Thursday, May 26, 2011
A Prisoner of the Lord
Eph 4:1 I therefore, the prisoner of the Lord, beseech you that ye walk worthy of the vocation wherewith ye are called,
Paul, with the help of his amanuensis, Tychicus, writes to the Ephesian church from the Mamertine prison cell, near the Roman Senate and Congress at the head of the forum in Rome.
In this inverted bowl-shaped grotto, also called the Tullianum, a good portion of our New Testament was penned.
It is noteworthy that Paul was not complaining about his bonds, but spent these days giving us the greatest spiritual principles in which to order our lives and walk with God.
If he were suffering as an evildoer, he would be employing his pen, ink and paper to seek pity and aid for his defense. But he was not ashamed of his bonds. He allowed them to serve as tools to sharpen his message.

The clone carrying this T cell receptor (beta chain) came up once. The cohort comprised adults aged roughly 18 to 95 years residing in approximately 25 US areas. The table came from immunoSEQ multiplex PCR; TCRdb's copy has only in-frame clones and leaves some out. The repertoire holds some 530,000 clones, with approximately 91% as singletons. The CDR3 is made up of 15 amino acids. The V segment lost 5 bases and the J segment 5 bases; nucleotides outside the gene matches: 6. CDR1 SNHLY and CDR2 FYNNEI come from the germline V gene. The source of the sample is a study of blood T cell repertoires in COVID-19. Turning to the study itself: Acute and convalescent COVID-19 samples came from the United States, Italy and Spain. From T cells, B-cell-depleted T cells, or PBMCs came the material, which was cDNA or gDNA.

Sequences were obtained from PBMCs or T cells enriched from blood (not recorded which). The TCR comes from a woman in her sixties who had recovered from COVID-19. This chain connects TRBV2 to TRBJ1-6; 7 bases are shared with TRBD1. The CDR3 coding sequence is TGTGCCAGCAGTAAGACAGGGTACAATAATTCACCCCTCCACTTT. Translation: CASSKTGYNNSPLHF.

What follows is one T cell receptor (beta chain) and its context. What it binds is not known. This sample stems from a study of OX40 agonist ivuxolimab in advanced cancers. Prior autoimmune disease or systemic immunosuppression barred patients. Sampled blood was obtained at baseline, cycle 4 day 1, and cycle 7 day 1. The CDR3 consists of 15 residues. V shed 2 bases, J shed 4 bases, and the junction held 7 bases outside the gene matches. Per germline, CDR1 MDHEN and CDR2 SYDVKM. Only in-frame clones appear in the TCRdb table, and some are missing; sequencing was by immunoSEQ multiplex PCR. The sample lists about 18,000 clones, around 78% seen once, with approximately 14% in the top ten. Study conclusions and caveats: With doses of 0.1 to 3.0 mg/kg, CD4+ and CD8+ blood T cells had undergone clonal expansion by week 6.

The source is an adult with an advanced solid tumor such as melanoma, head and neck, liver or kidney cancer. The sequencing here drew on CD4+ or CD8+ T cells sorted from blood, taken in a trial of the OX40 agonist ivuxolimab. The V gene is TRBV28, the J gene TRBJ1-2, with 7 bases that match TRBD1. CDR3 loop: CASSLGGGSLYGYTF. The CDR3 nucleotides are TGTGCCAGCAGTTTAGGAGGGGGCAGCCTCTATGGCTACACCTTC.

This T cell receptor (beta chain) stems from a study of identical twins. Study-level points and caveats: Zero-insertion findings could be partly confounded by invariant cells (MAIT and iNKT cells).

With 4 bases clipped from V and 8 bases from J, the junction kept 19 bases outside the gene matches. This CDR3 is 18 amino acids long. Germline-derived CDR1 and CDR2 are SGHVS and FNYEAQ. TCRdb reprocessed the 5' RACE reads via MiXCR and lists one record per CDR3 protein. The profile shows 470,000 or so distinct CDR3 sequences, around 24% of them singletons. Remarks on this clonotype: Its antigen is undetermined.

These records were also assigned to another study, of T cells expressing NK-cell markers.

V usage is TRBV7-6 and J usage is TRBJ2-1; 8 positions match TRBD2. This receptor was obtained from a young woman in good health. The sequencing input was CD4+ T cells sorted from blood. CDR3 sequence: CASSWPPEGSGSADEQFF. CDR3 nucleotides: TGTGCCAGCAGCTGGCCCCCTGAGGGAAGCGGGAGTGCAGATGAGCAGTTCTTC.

Paul shows us that bonds need not shackle the soul, jail cells must not imprison the spirit.
In the same way that Martin Luther King, Jr penned his soulful "Letters from the Birmingham Jail" to encourage his compatriots in the struggle, we must allow the crosses we bear to bless and instruct others.
Rather than complain, confirm. Instead of whining, be winning. Don't be stressed, but stress the gospel message. Rather than loathe your situation, love your opportunity.
Whatever the confinement you are experiencing, whether it be a cross you are bearing, a sickness you are enduring or a situation you are abiding, remember that God brought you to it so that He would bring you through it. In the meantime, let Him turn your trial into triumph, your jail into a journey, your prison into praise and your bane into a blessing.
Paul did so, and it resulted in the books of Ephesians, Colossians, Philemon and Philippians.